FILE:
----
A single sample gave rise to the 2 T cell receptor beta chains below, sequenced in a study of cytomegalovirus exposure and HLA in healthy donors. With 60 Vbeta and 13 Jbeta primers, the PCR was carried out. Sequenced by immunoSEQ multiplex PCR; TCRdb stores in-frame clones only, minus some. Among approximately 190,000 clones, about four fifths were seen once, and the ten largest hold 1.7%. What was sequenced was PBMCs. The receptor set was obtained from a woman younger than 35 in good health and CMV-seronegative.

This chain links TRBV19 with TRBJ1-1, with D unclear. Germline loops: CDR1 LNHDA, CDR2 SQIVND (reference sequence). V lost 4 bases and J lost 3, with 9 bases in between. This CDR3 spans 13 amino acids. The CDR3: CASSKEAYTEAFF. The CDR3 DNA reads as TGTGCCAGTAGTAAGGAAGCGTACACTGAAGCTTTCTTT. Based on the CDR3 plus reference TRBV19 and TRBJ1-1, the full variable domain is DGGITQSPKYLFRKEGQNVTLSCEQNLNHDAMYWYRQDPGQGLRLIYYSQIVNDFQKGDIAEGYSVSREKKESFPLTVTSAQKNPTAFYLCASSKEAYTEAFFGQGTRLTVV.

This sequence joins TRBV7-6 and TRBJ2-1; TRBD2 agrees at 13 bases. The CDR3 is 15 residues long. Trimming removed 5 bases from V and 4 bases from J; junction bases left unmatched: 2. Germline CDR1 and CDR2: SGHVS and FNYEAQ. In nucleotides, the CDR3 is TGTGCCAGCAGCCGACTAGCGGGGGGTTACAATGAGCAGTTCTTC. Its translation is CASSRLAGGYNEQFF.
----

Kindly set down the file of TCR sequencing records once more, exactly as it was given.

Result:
A single sample gave rise to the 2 T cell receptor beta chains below, sequenced in a study of cytomegalovirus exposure and HLA in healthy donors. With 60 Vbeta and 13 Jbeta primers, the PCR was carried out. Sequenced by immunoSEQ multiplex PCR; TCRdb stores in-frame clones only, minus some. Among approximately 190,000 clones, about four fifths were seen once, and the ten largest hold 1.7%. What was sequenced was PBMCs. The receptor set was obtained from a woman younger than 35 in good health and CMV-seronegative.

This chain links TRBV19 with TRBJ1-1, with D unclear. Germline loops: CDR1 LNHDA, CDR2 SQIVND (reference sequence). V lost 4 bases and J lost 3, with 9 bases in between. This CDR3 spans 13 amino acids. The CDR3: CASSKEAYTEAFF. The CDR3 DNA reads as TGTGCCAGTAGTAAGGAAGCGTACACTGAAGCTTTCTTT. Based on the CDR3 plus reference TRBV19 and TRBJ1-1, the full variable domain is DGGITQSPKYLFRKEGQNVTLSCEQNLNHDAMYWYRQDPGQGLRLIYYSQIVNDFQKGDIAEGYSVSREKKESFPLTVTSAQKNPTAFYLCASSKEAYTEAFFGQGTRLTVV.

This sequence joins TRBV7-6 and TRBJ2-1; TRBD2 agrees at 13 bases. The CDR3 is 15 residues long. Trimming removed 5 bases from V and 4 bases from J; junction bases left unmatched: 2. Germline CDR1 and CDR2: SGHVS and FNYEAQ. In nucleotides, the CDR3 is TGTGCCAGCAGCCGACTAGCGGGGGGTTACAATGAGCAGTTCTTC. Its translation is CASSRLAGGYNEQFF.